You are a DJ and a producer, and you literally live and breathe Industrial Hardcore. But let’s go back in time, time to find out when it was you discovered Hardcore (in general) and when the love for the rougher and tougher stuff grew?
“Haha this my favourite and probably most told story I know. I remember like it as was yesterday: I was +- 14 years old and we we’re in the recreation-room at our school, when all of a sudden, one of the older students puts on his CD, a some serious nasty electronic music started pounding. somehow it instantly “took” me and I just had to find out what it was. I found out it was a CD from a local club called “Lagoa” and afterwards I started looking up all their music. The funny thing is that from the very beginning , even withing the “harder styles”, I always found myself liking the harder/aggressive and more distorted sounds. This quickly led to me discovering Hard Techno & Footworxx, which on its turn, led to me discovering an even harder version of electornic music: Industrial Hardcore. Looking back at my youth, the one thing that stuck to me was always wanting that harder, filithier sound and hearing the filhty distorted screech cut through everything else, leaving all “normal” music far behind.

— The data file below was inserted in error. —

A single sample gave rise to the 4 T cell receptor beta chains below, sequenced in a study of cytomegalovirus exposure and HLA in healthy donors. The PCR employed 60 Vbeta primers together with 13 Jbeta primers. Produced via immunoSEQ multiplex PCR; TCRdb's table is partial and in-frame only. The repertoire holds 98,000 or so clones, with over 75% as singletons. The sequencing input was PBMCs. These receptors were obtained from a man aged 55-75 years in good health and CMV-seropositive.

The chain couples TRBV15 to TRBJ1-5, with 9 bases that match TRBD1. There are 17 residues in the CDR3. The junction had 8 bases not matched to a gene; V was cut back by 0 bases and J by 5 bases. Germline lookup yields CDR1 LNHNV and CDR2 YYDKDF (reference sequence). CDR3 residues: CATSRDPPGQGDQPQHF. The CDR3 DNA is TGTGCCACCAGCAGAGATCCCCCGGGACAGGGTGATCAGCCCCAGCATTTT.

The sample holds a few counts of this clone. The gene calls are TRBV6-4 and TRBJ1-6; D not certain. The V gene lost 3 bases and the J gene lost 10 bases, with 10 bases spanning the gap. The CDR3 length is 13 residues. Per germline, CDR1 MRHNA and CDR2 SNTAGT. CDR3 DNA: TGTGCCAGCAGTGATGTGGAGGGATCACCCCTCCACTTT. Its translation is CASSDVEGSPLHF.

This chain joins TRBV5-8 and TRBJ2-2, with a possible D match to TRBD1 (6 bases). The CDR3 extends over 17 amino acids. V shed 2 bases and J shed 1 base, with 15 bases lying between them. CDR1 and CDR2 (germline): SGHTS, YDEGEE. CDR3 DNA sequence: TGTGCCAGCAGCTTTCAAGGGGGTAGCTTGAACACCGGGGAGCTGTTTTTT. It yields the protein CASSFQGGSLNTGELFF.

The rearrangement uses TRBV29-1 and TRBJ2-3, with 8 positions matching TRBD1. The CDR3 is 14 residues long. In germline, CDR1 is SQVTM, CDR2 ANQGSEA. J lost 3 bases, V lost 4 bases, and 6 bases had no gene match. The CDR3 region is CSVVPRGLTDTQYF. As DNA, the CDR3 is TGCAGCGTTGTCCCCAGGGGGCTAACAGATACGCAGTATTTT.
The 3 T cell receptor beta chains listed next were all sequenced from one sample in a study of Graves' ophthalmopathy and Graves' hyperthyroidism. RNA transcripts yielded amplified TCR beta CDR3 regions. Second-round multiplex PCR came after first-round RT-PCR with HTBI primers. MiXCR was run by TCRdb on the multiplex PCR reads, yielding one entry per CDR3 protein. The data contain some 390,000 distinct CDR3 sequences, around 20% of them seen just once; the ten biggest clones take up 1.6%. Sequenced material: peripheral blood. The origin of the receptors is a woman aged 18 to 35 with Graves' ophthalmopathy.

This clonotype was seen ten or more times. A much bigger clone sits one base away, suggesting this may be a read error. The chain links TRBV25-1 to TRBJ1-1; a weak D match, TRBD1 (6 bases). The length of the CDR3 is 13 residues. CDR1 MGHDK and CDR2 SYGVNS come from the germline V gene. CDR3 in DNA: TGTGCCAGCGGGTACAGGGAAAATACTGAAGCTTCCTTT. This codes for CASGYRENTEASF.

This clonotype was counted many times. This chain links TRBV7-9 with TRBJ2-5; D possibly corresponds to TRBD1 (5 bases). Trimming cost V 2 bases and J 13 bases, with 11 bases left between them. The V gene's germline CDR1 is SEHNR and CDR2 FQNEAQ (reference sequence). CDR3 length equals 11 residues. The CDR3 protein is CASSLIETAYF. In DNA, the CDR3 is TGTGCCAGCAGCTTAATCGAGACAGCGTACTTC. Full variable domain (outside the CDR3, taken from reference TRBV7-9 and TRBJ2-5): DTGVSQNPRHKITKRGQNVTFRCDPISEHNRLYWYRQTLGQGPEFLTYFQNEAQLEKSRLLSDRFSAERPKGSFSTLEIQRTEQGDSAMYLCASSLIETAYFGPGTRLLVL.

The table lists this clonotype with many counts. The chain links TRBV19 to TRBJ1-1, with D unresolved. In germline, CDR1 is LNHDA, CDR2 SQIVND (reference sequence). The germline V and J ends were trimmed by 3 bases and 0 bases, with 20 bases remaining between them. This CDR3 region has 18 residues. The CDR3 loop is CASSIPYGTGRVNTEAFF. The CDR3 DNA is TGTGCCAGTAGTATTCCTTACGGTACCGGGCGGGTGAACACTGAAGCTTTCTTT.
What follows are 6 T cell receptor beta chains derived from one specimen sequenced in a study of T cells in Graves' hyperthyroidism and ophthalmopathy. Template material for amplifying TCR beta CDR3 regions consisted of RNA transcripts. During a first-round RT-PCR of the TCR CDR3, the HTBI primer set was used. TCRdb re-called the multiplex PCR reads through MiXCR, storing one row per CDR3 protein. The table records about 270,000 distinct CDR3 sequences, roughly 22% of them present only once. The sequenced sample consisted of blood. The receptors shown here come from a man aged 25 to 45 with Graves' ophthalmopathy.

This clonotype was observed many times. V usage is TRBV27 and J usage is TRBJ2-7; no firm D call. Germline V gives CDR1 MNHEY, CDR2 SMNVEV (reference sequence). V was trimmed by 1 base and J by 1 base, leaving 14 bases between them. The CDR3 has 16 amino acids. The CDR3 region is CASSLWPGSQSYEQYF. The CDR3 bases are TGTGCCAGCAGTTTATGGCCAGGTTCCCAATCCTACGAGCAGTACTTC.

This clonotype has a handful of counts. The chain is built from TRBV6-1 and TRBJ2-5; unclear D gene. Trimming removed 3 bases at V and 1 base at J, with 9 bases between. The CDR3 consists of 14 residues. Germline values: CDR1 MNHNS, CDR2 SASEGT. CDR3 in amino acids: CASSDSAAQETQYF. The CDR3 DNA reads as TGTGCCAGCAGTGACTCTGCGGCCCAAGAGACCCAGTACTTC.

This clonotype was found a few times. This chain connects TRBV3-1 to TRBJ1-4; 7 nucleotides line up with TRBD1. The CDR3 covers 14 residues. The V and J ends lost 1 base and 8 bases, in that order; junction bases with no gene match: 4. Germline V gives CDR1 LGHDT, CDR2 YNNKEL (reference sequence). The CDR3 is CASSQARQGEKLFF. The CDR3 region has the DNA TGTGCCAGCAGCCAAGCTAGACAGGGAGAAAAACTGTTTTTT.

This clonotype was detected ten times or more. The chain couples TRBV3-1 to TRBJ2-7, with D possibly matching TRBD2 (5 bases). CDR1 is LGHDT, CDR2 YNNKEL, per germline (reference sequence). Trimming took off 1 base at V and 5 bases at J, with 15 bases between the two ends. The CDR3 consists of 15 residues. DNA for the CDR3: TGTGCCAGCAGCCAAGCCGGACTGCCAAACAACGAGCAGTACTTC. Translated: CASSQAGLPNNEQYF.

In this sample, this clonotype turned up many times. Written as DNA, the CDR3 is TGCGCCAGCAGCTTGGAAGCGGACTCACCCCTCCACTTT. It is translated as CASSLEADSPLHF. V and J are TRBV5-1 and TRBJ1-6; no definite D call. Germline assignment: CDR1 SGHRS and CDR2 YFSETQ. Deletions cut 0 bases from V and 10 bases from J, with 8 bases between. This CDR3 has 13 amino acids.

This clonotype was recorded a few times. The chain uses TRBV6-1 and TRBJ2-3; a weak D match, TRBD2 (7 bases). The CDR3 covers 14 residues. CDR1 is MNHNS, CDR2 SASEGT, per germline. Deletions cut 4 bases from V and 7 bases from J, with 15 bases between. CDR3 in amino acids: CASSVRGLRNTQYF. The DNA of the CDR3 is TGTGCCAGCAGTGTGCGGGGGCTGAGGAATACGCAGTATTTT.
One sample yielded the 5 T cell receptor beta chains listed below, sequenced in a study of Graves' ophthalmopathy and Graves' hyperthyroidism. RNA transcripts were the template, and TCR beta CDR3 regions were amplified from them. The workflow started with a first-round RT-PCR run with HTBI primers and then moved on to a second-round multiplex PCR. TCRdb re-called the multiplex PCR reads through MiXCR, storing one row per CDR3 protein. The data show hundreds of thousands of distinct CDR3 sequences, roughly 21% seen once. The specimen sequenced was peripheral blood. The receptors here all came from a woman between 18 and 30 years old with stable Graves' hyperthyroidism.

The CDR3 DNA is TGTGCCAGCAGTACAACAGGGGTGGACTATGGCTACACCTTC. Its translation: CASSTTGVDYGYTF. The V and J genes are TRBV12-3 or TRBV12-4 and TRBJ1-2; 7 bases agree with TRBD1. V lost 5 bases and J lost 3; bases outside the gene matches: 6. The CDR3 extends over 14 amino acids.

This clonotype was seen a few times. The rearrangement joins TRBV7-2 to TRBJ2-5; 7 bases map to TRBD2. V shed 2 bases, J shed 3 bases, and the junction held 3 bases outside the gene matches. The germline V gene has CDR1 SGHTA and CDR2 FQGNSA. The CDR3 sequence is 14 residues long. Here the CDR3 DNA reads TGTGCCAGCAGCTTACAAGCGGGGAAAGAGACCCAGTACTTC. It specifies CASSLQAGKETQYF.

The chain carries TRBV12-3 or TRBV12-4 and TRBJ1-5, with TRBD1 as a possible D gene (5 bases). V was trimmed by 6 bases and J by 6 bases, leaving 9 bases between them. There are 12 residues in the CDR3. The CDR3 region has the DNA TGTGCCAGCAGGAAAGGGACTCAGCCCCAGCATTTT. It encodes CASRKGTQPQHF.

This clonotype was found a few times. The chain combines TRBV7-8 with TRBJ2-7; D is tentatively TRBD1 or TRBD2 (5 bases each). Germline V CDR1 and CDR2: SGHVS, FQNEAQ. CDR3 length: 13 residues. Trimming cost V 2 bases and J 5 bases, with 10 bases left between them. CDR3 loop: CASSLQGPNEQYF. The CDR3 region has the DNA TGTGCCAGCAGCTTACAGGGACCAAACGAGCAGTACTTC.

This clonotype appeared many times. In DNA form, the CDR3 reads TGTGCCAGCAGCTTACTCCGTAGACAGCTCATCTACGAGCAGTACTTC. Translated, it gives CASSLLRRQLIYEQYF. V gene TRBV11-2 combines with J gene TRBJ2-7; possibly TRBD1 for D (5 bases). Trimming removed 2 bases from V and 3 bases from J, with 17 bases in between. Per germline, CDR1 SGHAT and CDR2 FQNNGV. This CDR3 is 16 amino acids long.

The peek of my musical youth was around 2006, when I really started “investing” more time in music and I started to realize that music was just more than a fase to me. It was also around that time I just couldn’t accept any music that wasn’t as hard as hardcore. Throughout 2007 untill 2014 I think 99% of what I listened, was Hardcore and eventhough I researched the entire genre with all its subgenres & era’s, the dark & filthy sound always prevealed over all the rest. So I guess that’s the story (in a nutshell) of my musical journey into Industrial Hardcore.